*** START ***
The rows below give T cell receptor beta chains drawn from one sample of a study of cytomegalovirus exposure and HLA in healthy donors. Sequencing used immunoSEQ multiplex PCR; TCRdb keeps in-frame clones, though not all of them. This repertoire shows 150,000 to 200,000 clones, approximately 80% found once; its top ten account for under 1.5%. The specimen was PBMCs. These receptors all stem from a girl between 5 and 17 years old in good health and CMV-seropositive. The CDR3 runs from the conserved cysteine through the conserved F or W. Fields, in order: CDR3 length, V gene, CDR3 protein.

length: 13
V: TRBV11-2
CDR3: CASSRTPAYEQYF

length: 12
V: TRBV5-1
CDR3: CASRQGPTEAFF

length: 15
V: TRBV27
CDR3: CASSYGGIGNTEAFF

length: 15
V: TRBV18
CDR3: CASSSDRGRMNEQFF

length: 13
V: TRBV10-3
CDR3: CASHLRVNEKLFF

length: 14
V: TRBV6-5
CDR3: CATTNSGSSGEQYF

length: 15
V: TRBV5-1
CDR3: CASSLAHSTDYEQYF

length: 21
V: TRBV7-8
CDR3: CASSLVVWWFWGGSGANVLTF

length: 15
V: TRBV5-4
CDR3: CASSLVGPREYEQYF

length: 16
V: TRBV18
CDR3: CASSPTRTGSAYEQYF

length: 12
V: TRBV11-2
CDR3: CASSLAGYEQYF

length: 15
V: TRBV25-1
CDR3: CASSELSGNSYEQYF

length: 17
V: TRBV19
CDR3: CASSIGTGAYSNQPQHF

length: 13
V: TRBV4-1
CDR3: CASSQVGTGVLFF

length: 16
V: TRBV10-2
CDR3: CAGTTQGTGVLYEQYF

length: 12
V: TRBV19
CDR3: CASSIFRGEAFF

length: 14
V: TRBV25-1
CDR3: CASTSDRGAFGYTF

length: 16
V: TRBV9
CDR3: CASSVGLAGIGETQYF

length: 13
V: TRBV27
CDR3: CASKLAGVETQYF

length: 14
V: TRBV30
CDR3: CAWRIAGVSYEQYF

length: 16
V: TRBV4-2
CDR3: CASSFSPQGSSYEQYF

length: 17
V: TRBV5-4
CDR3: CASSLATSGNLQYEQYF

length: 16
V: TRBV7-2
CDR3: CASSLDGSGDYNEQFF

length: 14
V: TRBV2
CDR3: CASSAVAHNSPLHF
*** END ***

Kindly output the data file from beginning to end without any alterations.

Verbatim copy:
The rows below give T cell receptor beta chains drawn from one sample of a study of cytomegalovirus exposure and HLA in healthy donors. Sequencing used immunoSEQ multiplex PCR; TCRdb keeps in-frame clones, though not all of them. This repertoire shows 150,000 to 200,000 clones, approximately 80% found once; its top ten account for under 1.5%. The specimen was PBMCs. These receptors all stem from a girl between 5 and 17 years old in good health and CMV-seropositive. The CDR3 runs from the conserved cysteine through the conserved F or W. Fields, in order: CDR3 length, V gene, CDR3 protein.

length: 13
V: TRBV11-2
CDR3: CASSRTPAYEQYF

length: 12
V: TRBV5-1
CDR3: CASRQGPTEAFF

length: 15
V: TRBV27
CDR3: CASSYGGIGNTEAFF

length: 15
V: TRBV18
CDR3: CASSSDRGRMNEQFF

length: 13
V: TRBV10-3
CDR3: CASHLRVNEKLFF

length: 14
V: TRBV6-5
CDR3: CATTNSGSSGEQYF

length: 15
V: TRBV5-1
CDR3: CASSLAHSTDYEQYF

length: 21
V: TRBV7-8
CDR3: CASSLVVWWFWGGSGANVLTF

length: 15
V: TRBV5-4
CDR3: CASSLVGPREYEQYF

length: 16
V: TRBV18
CDR3: CASSPTRTGSAYEQYF

length: 12
V: TRBV11-2
CDR3: CASSLAGYEQYF

length: 15
V: TRBV25-1
CDR3: CASSELSGNSYEQYF

length: 17
V: TRBV19
CDR3: CASSIGTGAYSNQPQHF

length: 13
V: TRBV4-1
CDR3: CASSQVGTGVLFF

length: 16
V: TRBV10-2
CDR3: CAGTTQGTGVLYEQYF

length: 12
V: TRBV19
CDR3: CASSIFRGEAFF

length: 14
V: TRBV25-1
CDR3: CASTSDRGAFGYTF

length: 16
V: TRBV9
CDR3: CASSVGLAGIGETQYF

length: 13
V: TRBV27
CDR3: CASKLAGVETQYF

length: 14
V: TRBV30
CDR3: CAWRIAGVSYEQYF

length: 16
V: TRBV4-2
CDR3: CASSFSPQGSSYEQYF

length: 17
V: TRBV5-4
CDR3: CASSLATSGNLQYEQYF

length: 16
V: TRBV7-2
CDR3: CASSLDGSGDYNEQFF

length: 14
V: TRBV2
CDR3: CASSAVAHNSPLHF